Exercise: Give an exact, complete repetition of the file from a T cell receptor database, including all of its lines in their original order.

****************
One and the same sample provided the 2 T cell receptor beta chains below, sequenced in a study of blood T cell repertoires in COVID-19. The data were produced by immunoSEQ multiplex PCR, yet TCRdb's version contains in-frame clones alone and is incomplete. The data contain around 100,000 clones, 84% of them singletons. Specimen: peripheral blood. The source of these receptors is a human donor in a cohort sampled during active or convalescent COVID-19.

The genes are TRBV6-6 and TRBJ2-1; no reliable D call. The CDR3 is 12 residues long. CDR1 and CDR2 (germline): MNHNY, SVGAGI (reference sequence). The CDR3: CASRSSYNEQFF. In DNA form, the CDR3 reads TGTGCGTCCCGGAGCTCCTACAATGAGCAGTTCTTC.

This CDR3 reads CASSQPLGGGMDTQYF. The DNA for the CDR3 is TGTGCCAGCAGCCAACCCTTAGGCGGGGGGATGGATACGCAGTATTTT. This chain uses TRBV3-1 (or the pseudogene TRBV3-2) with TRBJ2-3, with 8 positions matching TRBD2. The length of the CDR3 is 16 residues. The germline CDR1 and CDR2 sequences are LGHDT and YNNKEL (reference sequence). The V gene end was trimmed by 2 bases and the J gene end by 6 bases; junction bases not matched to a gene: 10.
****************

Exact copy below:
One and the same sample provided the 2 T cell receptor beta chains below, sequenced in a study of blood T cell repertoires in COVID-19. The data were produced by immunoSEQ multiplex PCR, yet TCRdb's version contains in-frame clones alone and is incomplete. The data contain around 100,000 clones, 84% of them singletons. Specimen: peripheral blood. The source of these receptors is a human donor in a cohort sampled during active or convalescent COVID-19.

The genes are TRBV6-6 and TRBJ2-1; no reliable D call. The CDR3 is 12 residues long. CDR1 and CDR2 (germline): MNHNY, SVGAGI (reference sequence). The CDR3: CASRSSYNEQFF. In DNA form, the CDR3 reads TGTGCGTCCCGGAGCTCCTACAATGAGCAGTTCTTC.

This CDR3 reads CASSQPLGGGMDTQYF. The DNA for the CDR3 is TGTGCCAGCAGCCAACCCTTAGGCGGGGGGATGGATACGCAGTATTTT. This chain uses TRBV3-1 (or the pseudogene TRBV3-2) with TRBJ2-3, with 8 positions matching TRBD2. The length of the CDR3 is 16 residues. The germline CDR1 and CDR2 sequences are LGHDT and YNNKEL (reference sequence). The V gene end was trimmed by 2 bases and the J gene end by 6 bases; junction bases not matched to a gene: 10.